Turn into buttered 5-6 cup steam-type mold.  Cover and place on rack in steam kettle. ( I use a stock pot that will hold mold comfortably and allow for water to reach halfway).  Pour in enough boiling water to reach halfway up sides of mold. Cover kettle or stock pot and let water gently simmer for 2 1/2 hours. Make sure that water is always simmering gently – you might have to add water during the 2 1/2 hours so the water level stays at halfway up the mold. DO NOT USE THE OVEN  This is made on the stove – it is steamed, not baked. Let stand few minutes and then unmold onto serving dish.   Pour about 1/4 cup of warmed brandy over pudding and flame.  Serve with Brandy Whipped Cream Sauce.  Makes 6-8 servings.
Brandy Whipped Cream Sauce
1/3 cup butter, melted
1 cup sifted powered sugar
Dash salt
1 tablespoon brandy flavoring
1 cup whipping cream
Beat egg until light and fluffy.  Beat in butter, sugar, salt and brandy flavoring.  Beat whipping cream untill stiff.  Gently fold into egg mixture.  Cover and chill.

Chicken Soup

24 hour Chicken Soup

Gourmet April 1992

This is the best chicken soup recipe I have found. The trick is to skim for the first hour, let it simmer very, very slowly on the lowest heat – I use a flame tamer as well. You just want to see a couple of bubbles break the surface.

7 pounds chicken parts, wings and backs, thighs

15 Cups cold water or to cover by 3 inches ( approximately 20)

3/4 pound carrots, peeled and sliced into 1/2 inch chunks

3/4 pound turnips, peeled and sliced into chunks

3/4 pound parsnips, peeled and sliced into chunks

3/4 pound onions, quartered and sliced into chunks

3/4 pound celery, sliced into 1/2 inch chunks

a cheesecloth bag, containing 5 bay leaves, 6 parsley sprigs (adapted from 2), 2 dill sprigs, 4 peppercorns

1 to 2 chicken bouillon cubes or to taste if desired

In a kettle combine the chicken with enough cold water to cover it by 3 inches ( at least 15 cups) Bring the water just to the boil, skimming the froth and add carrots, turnips, parsnips, onions, celery and cheesecloth bag. Reduce heat to the point that the mixture cooks at a slow simmer and simmer the mixture, uncovered, for the first hour, skimming the froth.  Then, cover the soup, but check it frequently to make sure that it is NOT boiling, for a total of 21 hours. BOILING THE SOUP WILL CAUSE THE FAT TO EMUSLIFY AND THE STOCK WILL BECOME CLOUDY.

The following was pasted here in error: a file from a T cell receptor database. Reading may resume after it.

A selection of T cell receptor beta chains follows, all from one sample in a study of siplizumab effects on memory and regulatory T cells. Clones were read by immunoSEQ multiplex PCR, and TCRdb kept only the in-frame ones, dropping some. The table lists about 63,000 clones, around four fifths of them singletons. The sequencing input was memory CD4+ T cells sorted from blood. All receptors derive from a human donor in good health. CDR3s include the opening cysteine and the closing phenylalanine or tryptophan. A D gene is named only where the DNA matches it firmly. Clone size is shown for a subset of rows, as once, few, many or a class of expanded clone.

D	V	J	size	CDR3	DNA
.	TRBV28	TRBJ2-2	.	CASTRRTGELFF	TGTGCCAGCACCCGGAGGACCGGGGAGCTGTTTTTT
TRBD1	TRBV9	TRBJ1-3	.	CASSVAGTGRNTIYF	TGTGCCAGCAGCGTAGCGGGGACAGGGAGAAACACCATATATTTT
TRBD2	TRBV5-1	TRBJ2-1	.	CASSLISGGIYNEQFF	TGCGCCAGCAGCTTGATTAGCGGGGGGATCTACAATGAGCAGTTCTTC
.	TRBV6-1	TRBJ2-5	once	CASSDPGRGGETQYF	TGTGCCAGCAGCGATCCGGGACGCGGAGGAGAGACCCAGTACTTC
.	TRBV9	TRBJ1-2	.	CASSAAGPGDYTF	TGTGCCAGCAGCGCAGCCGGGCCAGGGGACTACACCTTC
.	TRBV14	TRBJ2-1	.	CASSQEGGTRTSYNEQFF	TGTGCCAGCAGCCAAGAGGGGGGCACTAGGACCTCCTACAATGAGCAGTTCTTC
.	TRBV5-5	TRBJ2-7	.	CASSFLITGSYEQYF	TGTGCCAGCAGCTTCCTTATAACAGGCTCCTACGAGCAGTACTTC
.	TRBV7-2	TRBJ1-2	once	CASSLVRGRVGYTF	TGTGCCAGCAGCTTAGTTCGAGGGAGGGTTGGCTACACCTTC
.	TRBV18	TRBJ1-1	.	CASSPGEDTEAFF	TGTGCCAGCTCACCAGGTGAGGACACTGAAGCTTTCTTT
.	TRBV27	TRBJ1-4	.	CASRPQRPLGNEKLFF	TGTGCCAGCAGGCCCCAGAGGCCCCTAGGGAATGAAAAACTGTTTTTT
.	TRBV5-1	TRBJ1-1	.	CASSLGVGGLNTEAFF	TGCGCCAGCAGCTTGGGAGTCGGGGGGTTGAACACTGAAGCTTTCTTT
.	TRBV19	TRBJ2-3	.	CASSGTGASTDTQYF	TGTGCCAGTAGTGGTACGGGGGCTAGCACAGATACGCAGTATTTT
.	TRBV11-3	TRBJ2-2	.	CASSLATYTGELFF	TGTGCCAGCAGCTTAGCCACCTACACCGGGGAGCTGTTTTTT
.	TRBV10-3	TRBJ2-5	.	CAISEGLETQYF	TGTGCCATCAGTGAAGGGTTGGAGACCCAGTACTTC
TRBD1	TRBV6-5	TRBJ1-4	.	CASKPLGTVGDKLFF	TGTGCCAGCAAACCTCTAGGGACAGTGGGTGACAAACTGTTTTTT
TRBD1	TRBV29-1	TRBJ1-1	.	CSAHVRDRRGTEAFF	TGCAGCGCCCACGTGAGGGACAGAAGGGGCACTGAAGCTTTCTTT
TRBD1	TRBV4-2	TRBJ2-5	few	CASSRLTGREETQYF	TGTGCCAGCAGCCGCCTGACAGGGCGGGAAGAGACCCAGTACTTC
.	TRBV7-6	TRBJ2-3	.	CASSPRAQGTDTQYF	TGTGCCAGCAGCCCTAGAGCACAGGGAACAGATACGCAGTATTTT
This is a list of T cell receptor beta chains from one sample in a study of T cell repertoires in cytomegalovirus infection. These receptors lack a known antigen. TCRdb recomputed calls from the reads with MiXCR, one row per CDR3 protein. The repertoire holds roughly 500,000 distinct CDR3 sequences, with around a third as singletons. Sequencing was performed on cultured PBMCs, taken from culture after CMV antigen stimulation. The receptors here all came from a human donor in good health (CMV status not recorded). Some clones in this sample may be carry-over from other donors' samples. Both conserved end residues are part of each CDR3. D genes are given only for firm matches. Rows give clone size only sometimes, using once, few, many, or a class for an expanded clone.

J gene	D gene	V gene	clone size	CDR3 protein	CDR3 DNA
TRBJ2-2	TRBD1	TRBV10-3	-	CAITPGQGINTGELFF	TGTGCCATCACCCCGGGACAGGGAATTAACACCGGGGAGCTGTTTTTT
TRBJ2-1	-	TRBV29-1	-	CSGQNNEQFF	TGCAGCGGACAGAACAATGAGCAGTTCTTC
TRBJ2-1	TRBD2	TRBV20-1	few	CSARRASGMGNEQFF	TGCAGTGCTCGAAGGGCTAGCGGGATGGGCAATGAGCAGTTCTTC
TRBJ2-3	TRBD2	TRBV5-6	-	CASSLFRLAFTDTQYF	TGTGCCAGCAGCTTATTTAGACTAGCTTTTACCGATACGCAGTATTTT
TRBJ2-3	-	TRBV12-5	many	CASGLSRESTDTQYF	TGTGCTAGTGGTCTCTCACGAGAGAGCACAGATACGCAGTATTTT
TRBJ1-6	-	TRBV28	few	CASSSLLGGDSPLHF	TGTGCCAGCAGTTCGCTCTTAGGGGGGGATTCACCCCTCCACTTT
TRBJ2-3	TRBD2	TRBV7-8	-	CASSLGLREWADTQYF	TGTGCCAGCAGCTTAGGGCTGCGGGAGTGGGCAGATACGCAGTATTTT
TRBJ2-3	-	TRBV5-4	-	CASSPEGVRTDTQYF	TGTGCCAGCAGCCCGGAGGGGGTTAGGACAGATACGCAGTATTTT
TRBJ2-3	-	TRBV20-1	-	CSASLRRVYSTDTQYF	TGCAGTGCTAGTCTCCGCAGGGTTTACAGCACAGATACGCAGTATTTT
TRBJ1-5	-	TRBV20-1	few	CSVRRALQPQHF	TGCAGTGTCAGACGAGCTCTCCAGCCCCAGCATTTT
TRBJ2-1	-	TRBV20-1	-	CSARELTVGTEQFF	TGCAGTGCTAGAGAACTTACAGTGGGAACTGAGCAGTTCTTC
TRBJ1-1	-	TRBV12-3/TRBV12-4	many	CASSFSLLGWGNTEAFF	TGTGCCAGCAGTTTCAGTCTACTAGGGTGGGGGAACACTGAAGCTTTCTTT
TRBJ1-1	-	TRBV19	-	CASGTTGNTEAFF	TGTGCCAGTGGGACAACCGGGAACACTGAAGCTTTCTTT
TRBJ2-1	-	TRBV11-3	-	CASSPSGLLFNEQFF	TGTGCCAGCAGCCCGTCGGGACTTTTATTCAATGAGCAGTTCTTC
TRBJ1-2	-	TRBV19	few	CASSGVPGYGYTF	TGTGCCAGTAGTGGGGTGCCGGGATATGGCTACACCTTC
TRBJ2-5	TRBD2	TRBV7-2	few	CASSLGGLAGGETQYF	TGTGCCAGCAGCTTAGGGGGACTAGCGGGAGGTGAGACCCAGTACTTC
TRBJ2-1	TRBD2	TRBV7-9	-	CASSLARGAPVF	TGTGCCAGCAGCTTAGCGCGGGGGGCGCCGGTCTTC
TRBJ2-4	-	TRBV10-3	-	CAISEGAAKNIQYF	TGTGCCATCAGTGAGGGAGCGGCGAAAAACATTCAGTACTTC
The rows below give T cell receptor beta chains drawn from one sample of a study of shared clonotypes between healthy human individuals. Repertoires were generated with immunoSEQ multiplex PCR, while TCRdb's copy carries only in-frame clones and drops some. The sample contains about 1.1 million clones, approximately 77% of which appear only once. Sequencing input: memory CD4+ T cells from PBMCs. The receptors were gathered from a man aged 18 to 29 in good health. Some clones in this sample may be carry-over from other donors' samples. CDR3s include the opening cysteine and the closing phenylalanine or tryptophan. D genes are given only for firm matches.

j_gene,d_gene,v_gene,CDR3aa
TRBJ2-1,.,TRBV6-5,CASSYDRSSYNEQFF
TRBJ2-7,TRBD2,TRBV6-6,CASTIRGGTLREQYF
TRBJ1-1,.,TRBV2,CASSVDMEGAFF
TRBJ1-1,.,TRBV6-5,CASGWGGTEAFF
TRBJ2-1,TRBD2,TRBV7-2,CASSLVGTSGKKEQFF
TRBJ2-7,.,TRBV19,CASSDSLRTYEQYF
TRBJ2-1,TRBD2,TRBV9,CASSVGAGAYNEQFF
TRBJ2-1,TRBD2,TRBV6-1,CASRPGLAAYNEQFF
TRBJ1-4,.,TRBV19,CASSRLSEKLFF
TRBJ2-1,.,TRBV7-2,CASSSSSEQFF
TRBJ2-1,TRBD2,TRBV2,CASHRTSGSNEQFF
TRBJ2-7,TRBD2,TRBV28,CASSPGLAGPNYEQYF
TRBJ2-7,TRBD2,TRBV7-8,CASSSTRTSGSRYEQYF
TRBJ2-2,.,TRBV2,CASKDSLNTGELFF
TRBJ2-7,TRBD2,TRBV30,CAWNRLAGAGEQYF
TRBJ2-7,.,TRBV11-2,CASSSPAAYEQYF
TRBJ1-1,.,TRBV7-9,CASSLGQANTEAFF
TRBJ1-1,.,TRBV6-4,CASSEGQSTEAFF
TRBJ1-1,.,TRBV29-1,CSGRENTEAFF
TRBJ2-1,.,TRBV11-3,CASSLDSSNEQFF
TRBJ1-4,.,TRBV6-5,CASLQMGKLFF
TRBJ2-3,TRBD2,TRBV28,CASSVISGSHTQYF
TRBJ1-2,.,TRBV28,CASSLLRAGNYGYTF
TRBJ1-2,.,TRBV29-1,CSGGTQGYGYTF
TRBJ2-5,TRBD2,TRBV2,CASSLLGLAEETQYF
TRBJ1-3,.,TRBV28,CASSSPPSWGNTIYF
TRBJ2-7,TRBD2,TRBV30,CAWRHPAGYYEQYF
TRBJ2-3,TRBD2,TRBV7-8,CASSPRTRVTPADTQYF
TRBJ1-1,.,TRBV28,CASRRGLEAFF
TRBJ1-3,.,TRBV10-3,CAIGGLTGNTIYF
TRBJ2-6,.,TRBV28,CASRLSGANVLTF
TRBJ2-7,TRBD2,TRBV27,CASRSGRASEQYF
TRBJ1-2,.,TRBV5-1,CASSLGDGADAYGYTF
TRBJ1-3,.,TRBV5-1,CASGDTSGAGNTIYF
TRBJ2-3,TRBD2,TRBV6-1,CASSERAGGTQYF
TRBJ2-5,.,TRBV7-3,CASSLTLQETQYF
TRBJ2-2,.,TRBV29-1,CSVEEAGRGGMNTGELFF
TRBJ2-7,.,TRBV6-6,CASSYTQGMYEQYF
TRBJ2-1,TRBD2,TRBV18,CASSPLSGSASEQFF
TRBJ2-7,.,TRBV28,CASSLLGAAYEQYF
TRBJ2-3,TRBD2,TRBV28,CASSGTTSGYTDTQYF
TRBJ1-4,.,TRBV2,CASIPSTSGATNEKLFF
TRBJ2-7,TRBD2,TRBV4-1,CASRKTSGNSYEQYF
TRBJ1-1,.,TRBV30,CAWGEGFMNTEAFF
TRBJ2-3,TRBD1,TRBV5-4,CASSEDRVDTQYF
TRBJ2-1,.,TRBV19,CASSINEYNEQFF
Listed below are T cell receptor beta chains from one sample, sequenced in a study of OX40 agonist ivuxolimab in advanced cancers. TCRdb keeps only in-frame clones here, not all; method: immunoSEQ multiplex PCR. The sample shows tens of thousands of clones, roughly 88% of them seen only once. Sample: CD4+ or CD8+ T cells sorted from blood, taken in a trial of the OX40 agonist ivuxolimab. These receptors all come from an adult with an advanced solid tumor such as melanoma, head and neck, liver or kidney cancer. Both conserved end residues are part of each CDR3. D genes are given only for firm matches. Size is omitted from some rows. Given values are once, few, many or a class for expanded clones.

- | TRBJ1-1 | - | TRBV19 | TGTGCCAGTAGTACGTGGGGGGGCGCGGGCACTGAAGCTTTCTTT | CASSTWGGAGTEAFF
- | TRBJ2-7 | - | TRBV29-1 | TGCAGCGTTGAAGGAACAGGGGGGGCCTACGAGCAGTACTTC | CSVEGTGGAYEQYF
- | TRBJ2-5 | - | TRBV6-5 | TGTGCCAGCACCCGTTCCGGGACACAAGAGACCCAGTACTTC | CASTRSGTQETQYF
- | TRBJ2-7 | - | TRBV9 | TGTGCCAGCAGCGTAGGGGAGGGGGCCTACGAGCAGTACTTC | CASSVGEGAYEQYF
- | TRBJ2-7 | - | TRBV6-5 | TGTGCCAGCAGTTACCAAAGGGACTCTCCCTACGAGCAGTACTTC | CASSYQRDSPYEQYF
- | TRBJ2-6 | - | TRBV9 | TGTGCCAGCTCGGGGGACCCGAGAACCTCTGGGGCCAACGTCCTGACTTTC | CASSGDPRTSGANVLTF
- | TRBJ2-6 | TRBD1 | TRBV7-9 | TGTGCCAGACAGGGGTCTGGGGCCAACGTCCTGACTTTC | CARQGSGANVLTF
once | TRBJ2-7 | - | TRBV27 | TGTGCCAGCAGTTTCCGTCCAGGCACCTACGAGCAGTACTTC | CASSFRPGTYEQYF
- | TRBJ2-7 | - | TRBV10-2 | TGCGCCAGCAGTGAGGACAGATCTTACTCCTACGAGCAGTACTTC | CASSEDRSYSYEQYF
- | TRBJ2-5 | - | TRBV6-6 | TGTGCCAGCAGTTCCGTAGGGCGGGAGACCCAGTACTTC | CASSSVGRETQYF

After 21 hours, simmer the soup for 3 hours more, uncovered.  Crumble the bouillon cubes into the stock to taste, stir the soup until the bouillon cubes are dissolved, and add salt to taste. Strain the stock through a sieve lined with dampened cheesecloth into a large bowl and let it cool until it is just warm.. Chill the soup and remove the fat the next day.  The soup may be frozen.

I generally use the matzoh ball recipe from the back of the box!


Another good recipe is from Star Chefs, 1998

Traditional Matzoh Balls

 4 eggs

 1/2 cup seltzer

 4 to 6 tablespoons melted (but not hot) chicken fat

 1/2 teaspoon salt

 1/4 teaspoon finely ground white pepper

 1 cup matzoh meal


1. With a table fork, beat the eggs until well blended.

 2. Stir in the seltzer, the schmaltz and the salt and pepper.

 3. Gradually stir in the matzoh meal. Cover and refrigerate for at least 1 hour, or preferably longer.

 4. Bring a large quantity of water to a gentle boil in a very wide and deep pot with a cover; one with enough surface so that when the balls expand and float to the top, there will be only one layer of balls — and not crowded at that. I use an old-fashioned covered roaster placed over two burners.

 5. Using about 2 tablespoons of the chilled batter for each matzoh ball, and keeping your hands moist with cold water (for convenience, I keep a bowl of cold water next to me as I work), gingerly roll the batter between the palms of your hands into neat balls. As you form the balls, drop them into the boiling water.

 6. When all the balls are in the pot, cover the pot, adjust the heat so the water simmers briskly, and cook the matzoh balls for 30 minutes. They will double in size and float to the top.

 7. Remove the matzoh balls from the water with a slotted spoon and serve in hot chicken soup.

 Copyright © 1998 StarChefs All rights reserved.